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Shared fence, can i cover the hit and miss gaps
Neighbours, as part of a rebuild, was given plans by the local authority to replace the shared boundary fence with a 2.4m heigh hit & miss fence, with steel posts.
This is all ok with me but the gaps in the hit and miss fence is very large.
Can I at some point, fill in the gaps of the hit and miss fence ?
4 Answers from MyBuilder Fencers
I wouldn’t fill in the gaps per se, as the fence if it is their is their property.
That being said, there’s nothing stopping you from erecting something along the fence line to cover it and hide the gaps. Be that some kind of plant/tree/bush/vine etc, privacy netting, sheeting or other physical barrier.
There’s lots of innovative products on the market.
Look on google and search for:
“Privacy Fence Sheet Net”
That should get you started and is a lot cheaper than timber to fill in gaps.
Answered 23rd Sep 2019
If the fence is owned by your neighbour then you would need their permission.
If you have shared ownership of the fence then you might want to check with your local council. If they were granted permission to erect that exact fence, any alterations my cause issues with the planning permission.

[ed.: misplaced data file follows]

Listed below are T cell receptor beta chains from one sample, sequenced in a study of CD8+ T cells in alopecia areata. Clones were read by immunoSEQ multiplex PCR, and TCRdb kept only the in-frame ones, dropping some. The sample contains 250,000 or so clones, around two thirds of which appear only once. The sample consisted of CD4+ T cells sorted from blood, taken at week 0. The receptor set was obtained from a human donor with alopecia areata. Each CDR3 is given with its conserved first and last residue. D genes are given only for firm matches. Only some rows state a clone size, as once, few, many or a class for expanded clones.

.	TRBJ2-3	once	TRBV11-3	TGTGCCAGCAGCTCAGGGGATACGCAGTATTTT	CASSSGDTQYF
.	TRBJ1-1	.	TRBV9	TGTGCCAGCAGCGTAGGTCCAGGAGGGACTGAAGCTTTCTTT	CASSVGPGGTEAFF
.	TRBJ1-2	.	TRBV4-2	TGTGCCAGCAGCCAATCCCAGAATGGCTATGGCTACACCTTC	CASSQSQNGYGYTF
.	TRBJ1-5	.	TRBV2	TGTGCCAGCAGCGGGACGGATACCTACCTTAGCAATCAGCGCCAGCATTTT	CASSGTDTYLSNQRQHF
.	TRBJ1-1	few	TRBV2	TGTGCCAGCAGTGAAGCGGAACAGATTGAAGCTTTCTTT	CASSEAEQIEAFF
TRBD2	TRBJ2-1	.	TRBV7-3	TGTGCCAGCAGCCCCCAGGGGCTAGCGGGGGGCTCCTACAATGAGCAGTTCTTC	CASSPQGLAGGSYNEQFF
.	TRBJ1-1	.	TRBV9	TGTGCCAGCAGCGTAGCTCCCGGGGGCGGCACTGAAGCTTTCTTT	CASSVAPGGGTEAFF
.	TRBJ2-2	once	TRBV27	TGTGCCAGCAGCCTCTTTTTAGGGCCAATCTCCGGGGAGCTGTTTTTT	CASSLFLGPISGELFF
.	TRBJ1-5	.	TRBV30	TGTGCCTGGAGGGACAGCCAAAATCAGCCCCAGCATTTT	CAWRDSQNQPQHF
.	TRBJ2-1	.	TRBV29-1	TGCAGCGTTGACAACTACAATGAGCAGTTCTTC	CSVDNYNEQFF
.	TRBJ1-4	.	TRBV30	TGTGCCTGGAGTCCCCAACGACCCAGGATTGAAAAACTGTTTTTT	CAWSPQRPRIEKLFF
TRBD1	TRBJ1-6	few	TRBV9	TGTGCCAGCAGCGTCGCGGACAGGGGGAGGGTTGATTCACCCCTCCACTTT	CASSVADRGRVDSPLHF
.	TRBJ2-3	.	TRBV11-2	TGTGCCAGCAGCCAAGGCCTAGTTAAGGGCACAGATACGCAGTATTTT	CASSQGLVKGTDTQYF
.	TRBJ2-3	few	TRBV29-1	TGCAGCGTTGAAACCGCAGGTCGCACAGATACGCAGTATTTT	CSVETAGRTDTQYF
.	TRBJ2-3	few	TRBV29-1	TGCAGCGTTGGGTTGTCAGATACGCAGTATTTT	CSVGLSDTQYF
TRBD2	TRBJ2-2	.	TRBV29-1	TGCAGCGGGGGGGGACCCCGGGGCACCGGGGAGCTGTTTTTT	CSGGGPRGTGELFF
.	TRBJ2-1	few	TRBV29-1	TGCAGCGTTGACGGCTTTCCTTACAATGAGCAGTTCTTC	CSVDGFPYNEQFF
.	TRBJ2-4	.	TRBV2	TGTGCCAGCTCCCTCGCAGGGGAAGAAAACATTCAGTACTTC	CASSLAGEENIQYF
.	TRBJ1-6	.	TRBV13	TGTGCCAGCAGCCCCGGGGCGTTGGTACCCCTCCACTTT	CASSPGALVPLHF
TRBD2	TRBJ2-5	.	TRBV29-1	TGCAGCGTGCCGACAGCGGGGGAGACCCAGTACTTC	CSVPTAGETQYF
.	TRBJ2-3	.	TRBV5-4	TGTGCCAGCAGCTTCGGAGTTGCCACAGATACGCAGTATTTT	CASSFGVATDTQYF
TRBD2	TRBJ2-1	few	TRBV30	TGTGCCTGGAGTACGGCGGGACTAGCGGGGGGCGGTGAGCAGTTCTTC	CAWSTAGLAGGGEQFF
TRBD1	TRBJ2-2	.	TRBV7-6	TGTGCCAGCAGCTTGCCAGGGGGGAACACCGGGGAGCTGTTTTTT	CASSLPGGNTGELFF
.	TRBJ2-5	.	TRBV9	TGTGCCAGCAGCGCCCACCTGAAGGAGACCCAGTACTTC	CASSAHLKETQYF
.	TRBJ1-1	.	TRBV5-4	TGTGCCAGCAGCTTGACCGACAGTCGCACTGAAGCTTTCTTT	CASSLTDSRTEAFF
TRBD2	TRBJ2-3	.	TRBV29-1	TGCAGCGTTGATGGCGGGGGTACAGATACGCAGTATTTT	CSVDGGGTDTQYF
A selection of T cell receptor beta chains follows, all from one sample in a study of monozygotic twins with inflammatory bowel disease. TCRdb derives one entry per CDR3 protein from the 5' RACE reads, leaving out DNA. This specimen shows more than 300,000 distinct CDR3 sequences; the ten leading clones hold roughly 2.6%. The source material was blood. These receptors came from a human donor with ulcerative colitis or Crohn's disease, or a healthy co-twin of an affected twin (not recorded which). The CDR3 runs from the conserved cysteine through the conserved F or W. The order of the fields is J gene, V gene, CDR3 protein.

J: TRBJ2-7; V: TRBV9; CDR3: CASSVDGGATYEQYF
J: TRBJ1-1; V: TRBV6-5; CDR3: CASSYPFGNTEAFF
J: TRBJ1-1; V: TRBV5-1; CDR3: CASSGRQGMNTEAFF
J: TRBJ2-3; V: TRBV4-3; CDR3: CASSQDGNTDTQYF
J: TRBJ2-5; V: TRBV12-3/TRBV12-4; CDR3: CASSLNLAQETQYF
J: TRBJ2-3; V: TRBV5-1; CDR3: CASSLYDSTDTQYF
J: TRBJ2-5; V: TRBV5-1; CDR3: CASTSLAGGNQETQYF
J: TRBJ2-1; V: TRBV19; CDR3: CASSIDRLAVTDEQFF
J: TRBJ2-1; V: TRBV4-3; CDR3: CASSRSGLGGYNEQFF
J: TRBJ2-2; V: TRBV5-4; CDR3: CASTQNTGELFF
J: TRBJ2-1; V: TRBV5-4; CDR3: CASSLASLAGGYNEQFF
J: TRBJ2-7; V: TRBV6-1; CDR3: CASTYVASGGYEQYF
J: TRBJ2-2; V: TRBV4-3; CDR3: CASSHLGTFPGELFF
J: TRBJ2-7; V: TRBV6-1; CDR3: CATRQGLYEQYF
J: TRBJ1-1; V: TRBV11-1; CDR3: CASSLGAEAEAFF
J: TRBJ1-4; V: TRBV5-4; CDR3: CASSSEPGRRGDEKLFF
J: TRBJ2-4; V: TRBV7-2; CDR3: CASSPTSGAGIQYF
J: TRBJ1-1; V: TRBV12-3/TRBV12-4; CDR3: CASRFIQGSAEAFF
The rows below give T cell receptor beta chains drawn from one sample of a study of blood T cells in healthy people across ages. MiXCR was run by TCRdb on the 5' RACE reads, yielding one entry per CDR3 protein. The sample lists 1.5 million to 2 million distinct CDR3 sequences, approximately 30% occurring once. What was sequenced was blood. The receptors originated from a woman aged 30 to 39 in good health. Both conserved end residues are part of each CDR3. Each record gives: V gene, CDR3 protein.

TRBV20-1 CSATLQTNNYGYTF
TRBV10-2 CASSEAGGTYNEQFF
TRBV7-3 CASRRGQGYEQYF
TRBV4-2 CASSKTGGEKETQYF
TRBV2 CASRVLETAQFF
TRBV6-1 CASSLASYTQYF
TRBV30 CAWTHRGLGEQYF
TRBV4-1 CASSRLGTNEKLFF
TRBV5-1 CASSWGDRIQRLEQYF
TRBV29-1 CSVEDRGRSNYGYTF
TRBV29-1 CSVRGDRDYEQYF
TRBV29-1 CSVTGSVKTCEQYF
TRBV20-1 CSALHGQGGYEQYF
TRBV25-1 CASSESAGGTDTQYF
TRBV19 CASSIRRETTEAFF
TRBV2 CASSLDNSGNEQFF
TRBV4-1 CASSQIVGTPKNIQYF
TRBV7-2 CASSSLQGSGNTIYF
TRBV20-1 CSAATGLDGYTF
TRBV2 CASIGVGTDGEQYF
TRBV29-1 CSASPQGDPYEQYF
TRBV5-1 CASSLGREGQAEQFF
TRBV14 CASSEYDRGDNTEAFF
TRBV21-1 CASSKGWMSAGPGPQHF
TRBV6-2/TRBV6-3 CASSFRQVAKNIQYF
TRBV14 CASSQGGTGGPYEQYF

Best thing to do is ask the neighbours, as long as they are ok with it, it shouldn't be an issue.
Answered 23rd Sep 2019
Hi, I like the other answer, hedges are to be encouraged for wildlife, but first I'd have a friendly chat with your neighbour and see if they're happy for you to fit a second face to the posts (fit similar timber on your side and offset it to cover the gap but allow wind through).
By rights, if this is a shared boundary, there should be no problem- but if your neighbour has paid for the fence it is their property, and if you've already fallen out due to building noise etc, it might be best to leave it and plant away!
It's always best to have discussions about boundaries before they go up, so everyone knows what's what.
Hope this helps.
Answered 26th Sep 2019
All the above answers are pretty good advice, personally I would go for soft landscaping as it will enhance the design of your own garden. The.overall effect will depend on the planting. 2.4 metres seems excessively high and you would be limited with regards to which plants you choose. I would avoid leylandii hedges (even though they would give you the height quite quickly ) and opt for eucalyptus type hedge planting but beware of left unmanaged they can reach heights of up to 20 metres quite quickly. Other alternatives could include bamboos, photinias and pyrocanthas although this could prove quite costly if the fence is quite long.
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